Church Shopping: Strength of the Church


As we continue looking at the church in Ephesus, the 1st letter to the 7 churches in Revelation, we see things start out relatively positive. In the face of all the issues from yesterday, we find…

Although the Christians in Ephesus faced persecution and pain for failing to join the parade of sin—we find Jesus focuses first on the:

Strength of the Church –(Revelation 2:1-3, 6) “To the angel[f] of the church in Ephesus write: These are the words of him who holds the seven stars in his right hand and walks among the seven golden lampstands. I know your deeds, your hard work and your perseverance. I know that you cannot tolerate wicked people, that you have tested those who claim to be apostles but are not, and have found them false. You have persevered and have endured hardships for my name, and have not grown weary…But you have this in your favor: You hate the practices of the Nicolaitans, which I also hate.

Ephesus sounds like a pretty good church. Jesus is complimentary of this church—their perseverance, endurance, intolerant of wickedness, testing what people say by scripture, and later they even hate the practices of the Nicolaitans who were a quasi-Christian sect. The Nicolaitans thought they figured out how to march in the parade of sin and still claim salvation of Christ. They had embraced Greek philosophy thought the body was evil, the soul was supreme and so the body could be used to join in all the fun of the Ephesus cult worship since it was already tainted, but the Christians had endured so far, but there was that lingering fear, that maybe avoiding sin wasn’t really worth it. Was Jesus and his way enough? Maybe you’ve wrestled with the same though: the church says “NO” to everything, rules and regulations, like a fence boxing me in. Christian radio host Kendra Smiley on her show shared an interesting governmental study that was published. Don’t get mad, but the government spent money to study children’s playgrounds. They actually found something interesting.  When a playground has a fence, the kid’s play all the way to the edge, sometimes on the actual fence itself. When there is no fence around the perimeter, children naturally were observed playing almost exclusively in the middle of the playground. They never used the full confines of what they were given. The fence actually provided freedom. Here me out, it is the same thing with God’s law, not meant to box you in, but to allow you to live freely.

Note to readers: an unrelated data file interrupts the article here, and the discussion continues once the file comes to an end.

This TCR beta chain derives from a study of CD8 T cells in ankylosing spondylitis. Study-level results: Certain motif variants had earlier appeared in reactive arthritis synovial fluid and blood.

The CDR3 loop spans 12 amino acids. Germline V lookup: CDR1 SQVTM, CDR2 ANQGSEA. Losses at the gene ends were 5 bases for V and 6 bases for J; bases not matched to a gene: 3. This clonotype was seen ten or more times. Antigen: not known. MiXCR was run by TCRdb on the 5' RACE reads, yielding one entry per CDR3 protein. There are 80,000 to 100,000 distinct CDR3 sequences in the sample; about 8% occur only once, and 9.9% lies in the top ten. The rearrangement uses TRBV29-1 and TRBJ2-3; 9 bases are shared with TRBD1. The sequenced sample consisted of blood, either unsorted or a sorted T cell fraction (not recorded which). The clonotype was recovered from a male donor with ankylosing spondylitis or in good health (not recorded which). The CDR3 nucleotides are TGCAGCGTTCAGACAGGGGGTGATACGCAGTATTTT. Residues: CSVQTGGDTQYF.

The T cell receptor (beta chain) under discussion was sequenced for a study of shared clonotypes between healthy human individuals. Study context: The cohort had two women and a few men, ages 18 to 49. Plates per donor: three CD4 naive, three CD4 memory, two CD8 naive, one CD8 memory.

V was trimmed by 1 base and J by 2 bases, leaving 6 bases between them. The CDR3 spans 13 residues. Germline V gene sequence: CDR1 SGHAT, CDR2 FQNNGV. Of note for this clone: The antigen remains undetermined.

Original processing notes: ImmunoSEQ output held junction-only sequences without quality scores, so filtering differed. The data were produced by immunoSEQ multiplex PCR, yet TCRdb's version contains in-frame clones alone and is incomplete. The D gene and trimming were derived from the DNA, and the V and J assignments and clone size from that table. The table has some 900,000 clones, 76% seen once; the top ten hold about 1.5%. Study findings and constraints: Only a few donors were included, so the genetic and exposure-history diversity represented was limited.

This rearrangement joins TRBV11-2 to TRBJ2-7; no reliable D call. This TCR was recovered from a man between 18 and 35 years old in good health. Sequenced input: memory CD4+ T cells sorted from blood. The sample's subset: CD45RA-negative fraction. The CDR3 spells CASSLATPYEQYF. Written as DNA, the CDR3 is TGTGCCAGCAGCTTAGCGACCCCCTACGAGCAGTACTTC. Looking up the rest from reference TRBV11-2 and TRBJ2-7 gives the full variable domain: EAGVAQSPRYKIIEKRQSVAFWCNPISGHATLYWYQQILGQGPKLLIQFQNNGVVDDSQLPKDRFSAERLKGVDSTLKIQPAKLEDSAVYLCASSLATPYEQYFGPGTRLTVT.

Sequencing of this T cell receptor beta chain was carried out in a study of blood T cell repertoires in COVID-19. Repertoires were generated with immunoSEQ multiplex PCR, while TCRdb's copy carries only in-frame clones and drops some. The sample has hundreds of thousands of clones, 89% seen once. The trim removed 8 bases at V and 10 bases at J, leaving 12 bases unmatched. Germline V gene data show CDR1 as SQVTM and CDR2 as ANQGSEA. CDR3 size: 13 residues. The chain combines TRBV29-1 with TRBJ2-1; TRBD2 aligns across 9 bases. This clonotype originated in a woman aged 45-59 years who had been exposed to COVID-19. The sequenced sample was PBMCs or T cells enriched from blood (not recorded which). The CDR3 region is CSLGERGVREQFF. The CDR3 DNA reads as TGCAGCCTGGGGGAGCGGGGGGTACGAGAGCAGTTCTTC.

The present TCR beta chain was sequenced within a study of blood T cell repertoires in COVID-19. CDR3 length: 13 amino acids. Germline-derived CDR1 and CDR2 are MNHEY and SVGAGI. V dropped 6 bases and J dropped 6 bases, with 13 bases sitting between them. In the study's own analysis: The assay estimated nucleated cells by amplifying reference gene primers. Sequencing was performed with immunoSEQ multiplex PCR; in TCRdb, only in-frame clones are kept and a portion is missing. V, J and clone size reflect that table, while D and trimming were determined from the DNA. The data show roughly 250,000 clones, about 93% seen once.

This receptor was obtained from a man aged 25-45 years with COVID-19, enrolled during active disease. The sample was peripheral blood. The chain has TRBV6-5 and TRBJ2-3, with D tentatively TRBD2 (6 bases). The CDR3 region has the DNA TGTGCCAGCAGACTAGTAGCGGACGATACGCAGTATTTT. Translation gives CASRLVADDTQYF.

James wrote eloquently about the “perfect law which gives freedom.”  The results of living without any parameters, fencing, sounds like freedom, but actually leaves us with less. Think about it, God creates lots of things and then puts them within a fence to protect you—sex outside of marriage leading to betrayal, brokenness, and division. Money is a great pleasure when used within the fence—but outside it becomes an idol, a quick high ultimately a hopeless end, we can keep scratching until we bleed, pushing until the dam breaks. When you choose to persevere in Christ, you aren’t choosing a lesser life (that is what the world whispers), but you get at chance to really start living!


2 thoughts on “Church Shopping: Strength of the Church”

  1. The church didn’t start being a place we looked to be served. It was to serve God and worship him only Then somewhere in the 20-21 st Century people started looking to be served and shopping for the best church in town. Good article. Love it.

    1. I don’t think this is a 20-21st century issue as much as a human-nature issue. There have been points throughout history where the church has drawn inward. Being drawn inward is a default setting. It takes the Holy Spirit, prayer, and partnership with other believers to be outward focus. Thanks!

Leave a Reply

Fill in your details below or click an icon to log in: Logo

You are commenting using your account. Log Out /  Change )

Google+ photo

You are commenting using your Google+ account. Log Out /  Change )

Twitter picture

You are commenting using your Twitter account. Log Out /  Change )

Facebook photo

You are commenting using your Facebook account. Log Out /  Change )


Connecting to %s